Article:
How Is Sleep Apnea Hurting Your Life?
Apart from having worse prognosis for cardiovascular, cerebrovascular and other high risk diseases, there are other ways that sleep apnea is making your everyday life difficult. One of these ways is a higher risk of vehicular crashes and automobile accidents. It seems that there is a great association of vehicular accidents with moderate or even severe obstructive sleep apnea.
Furthermore, research has shown sleep apnea to be a risk factor for cognitive disorders such as dementia, epilepsy, stroke, and several neuropsychiatric disorders like depression and post-traumatic stress disorder. Sleep apnea reduces the quality of life, causes rift in interpersonal relations and decreases the overall efficiency both in work and personal life.
As discussed before, sleep apnea negatively impacts the cerebral blood flow, neural regulation, neurotransmitter and other changes in the brain, thus contributing to cognitive decline resulting in dementia, decreased vigilance and even neural injury. Most of these changes in the brain are likely a consequence of decreased oxygen supply to the brain, an increase in the cerebral carbon dioxide levels and fragmentation of sleep. The brain of such patients adapts itself to survive on low oxygen levels, and one of the clinical manifestations of this adaptation is neural damage and dementia. Whether these changes are reversible or not, depends on the severity and stage of the disease.
However, such a complex interplay needs further research and study. Of the neuropsychiatric disorders, major depression and post-traumatic stress disorder (PTSD) are of particular importance. Since both these diseases are related independently with sleep disturbance. Although what exactly is the pathophysiology and the association between these disorders, is poorly understood yet.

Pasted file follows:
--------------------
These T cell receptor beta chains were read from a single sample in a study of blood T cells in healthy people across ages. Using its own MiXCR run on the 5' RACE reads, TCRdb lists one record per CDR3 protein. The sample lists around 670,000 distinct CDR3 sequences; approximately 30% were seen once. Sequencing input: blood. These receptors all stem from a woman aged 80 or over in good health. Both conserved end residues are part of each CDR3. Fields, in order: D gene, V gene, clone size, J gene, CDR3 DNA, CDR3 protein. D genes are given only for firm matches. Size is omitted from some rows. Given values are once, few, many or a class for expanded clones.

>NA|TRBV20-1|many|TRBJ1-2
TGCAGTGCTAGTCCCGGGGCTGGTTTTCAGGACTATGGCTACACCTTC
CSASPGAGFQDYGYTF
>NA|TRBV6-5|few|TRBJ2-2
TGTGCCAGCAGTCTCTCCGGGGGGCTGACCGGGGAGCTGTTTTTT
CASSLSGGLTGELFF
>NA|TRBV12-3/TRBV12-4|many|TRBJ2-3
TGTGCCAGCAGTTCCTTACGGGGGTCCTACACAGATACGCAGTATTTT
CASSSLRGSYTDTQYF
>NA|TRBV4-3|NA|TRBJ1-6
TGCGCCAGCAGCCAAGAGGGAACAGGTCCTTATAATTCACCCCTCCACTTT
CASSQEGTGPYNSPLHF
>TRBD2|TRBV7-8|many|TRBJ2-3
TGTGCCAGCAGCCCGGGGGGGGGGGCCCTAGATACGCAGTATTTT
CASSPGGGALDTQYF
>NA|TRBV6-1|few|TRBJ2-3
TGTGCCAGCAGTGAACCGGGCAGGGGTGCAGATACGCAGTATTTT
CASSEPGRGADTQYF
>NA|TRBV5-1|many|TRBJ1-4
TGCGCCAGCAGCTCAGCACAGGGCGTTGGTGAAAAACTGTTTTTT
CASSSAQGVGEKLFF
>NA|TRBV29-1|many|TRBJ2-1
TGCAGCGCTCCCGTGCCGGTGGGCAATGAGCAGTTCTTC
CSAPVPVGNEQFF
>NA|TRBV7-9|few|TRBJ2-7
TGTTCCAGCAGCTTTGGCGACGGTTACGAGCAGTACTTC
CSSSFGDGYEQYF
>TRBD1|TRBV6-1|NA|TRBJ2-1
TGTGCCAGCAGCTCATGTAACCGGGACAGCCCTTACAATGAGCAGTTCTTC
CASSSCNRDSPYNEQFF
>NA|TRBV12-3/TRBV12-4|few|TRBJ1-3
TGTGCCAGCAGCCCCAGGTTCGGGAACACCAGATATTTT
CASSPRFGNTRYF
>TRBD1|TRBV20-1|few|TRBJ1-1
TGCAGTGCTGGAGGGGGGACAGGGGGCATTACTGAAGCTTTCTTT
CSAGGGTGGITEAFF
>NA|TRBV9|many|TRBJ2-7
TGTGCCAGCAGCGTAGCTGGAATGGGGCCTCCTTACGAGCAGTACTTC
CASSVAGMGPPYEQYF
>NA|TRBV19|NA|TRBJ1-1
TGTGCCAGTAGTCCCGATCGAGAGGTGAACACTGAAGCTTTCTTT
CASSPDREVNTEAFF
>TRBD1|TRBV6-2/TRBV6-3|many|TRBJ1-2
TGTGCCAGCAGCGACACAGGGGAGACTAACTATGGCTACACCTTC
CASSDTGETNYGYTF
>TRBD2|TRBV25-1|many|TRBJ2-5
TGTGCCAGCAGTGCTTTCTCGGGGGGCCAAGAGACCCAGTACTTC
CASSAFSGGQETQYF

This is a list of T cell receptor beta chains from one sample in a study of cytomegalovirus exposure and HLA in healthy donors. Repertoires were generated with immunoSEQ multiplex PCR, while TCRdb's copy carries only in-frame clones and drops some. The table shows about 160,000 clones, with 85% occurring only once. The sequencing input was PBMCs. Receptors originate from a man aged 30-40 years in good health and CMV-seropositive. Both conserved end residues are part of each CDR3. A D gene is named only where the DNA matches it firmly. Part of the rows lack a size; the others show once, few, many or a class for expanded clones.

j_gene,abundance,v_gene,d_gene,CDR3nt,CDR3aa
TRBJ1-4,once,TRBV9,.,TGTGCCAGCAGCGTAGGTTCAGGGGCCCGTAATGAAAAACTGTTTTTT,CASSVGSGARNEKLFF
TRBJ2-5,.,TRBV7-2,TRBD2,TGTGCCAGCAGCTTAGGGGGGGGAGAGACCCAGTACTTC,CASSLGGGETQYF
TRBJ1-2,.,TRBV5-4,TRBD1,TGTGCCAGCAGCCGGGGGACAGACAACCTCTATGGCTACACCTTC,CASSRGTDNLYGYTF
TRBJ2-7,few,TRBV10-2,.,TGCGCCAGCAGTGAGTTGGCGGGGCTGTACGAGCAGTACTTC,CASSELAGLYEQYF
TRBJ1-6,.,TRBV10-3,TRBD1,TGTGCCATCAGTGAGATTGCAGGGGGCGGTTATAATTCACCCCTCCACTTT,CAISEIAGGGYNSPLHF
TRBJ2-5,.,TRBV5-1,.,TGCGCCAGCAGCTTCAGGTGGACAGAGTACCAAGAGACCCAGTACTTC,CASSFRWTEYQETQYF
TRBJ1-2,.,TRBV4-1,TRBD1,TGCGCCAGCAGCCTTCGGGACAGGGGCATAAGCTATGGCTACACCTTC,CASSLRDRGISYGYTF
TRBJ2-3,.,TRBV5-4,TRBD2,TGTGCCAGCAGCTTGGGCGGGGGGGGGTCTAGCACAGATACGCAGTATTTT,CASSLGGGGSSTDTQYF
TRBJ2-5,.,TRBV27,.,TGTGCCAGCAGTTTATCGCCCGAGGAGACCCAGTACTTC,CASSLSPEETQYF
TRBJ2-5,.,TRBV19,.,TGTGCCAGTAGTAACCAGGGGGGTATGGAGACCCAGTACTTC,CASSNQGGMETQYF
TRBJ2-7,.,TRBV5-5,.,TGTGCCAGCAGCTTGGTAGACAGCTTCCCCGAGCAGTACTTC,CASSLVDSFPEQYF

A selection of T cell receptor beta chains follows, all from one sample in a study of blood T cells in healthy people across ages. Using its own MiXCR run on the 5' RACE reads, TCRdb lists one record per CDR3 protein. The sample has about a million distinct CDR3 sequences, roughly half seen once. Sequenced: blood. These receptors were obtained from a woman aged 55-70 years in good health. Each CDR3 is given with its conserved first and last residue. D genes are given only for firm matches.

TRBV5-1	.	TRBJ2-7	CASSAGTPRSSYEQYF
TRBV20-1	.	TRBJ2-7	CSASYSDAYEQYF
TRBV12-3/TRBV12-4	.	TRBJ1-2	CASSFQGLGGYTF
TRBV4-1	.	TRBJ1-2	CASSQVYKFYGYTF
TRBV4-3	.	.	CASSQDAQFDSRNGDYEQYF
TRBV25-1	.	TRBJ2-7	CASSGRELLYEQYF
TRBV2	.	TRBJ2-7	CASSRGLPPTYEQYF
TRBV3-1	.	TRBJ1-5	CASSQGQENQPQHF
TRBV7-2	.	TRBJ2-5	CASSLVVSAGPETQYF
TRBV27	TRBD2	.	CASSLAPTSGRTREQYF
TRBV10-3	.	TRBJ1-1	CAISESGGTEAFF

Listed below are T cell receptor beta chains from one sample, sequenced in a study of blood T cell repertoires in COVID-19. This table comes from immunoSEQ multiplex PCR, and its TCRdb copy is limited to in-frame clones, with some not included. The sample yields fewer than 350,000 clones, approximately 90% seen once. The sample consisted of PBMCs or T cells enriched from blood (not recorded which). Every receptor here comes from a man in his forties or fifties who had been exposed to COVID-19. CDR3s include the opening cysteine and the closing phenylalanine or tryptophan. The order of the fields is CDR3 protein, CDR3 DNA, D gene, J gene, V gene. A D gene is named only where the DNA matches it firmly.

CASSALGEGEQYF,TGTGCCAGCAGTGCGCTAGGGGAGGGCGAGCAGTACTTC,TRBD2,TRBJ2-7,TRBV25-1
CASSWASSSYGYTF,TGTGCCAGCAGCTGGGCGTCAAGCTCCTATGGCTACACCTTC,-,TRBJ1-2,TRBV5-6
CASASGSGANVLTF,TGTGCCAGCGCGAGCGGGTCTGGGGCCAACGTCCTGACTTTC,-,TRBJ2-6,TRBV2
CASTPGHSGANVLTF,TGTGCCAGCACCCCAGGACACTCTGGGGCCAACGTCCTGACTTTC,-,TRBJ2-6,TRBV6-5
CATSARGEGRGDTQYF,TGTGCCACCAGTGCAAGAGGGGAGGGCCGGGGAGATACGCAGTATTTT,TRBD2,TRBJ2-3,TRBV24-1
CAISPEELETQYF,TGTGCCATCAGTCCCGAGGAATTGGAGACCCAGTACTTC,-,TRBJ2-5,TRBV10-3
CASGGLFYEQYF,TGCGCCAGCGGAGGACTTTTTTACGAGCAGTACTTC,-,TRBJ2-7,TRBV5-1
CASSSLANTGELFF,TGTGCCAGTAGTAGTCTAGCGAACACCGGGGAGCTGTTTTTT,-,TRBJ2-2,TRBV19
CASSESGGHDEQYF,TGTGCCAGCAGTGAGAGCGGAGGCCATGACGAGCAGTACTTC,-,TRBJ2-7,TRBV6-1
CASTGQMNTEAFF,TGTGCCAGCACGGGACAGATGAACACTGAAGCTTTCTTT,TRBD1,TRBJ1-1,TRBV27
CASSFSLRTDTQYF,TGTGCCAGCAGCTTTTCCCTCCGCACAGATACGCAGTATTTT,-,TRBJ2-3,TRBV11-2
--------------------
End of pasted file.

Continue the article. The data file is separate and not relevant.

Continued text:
Sleep apnea has also been implicated in poor memory due to its effect of dysfunctional memory consolidation as well as depotentiation of emotional memory. Moreover, it has been found in several studies that in healthy individuals with sleep apnea, there is a greater build-up of beta amyloid proteins in the cerebral spinal fluid, which are key pathological components of Alzheimer’s disease, axonal dysfunction and neuronal degeneration. These findings are suggestive of a strong correlation between sleep apnea and dementia.
A study in 2008 by neuroscientists at UCLA found that the area in the brain responsible for good memory function, the mammillary bodies, is nearly 20% smaller in sleep apnea patients, as compared to normal sleepers.
A study by Miguel Angel Martinez-Garcia and colleagues found a strong correlation between severe sleep apnea and increased aggressiveness of malignant melanoma. The findings of this study were presented at the American Thoracic Society conference, and suggested a higher prevalence of sleep apnea in patients who had aggressive cancers in accordance with the Breslow index. It was concluded at the end of the study that patients with cancer should be investigated for sleep related symptoms and treated accordingly.=
Sleep apnea prevalence is also increased in asthmatics; even though many non-asthmatics also suffer from sleep apnea, it is the asthmatic population who is found to be more at risk of the disease. Moreover, sleep apnea actually worsens the symptoms of asthma, by causing decreased airflow in the lungs and even inflammatory changes in the lungs. According to recent data, sleep apnea also has a strong effect on asthma exacerbations through neuromechanical reflex bronchoconstriction, inflammation and shortness of breath. Conversely, asthma can also cause sleep apnea through an increased likelihood of upper airway collapse, nasal obstruction and decreased cross sectional area of pharynx.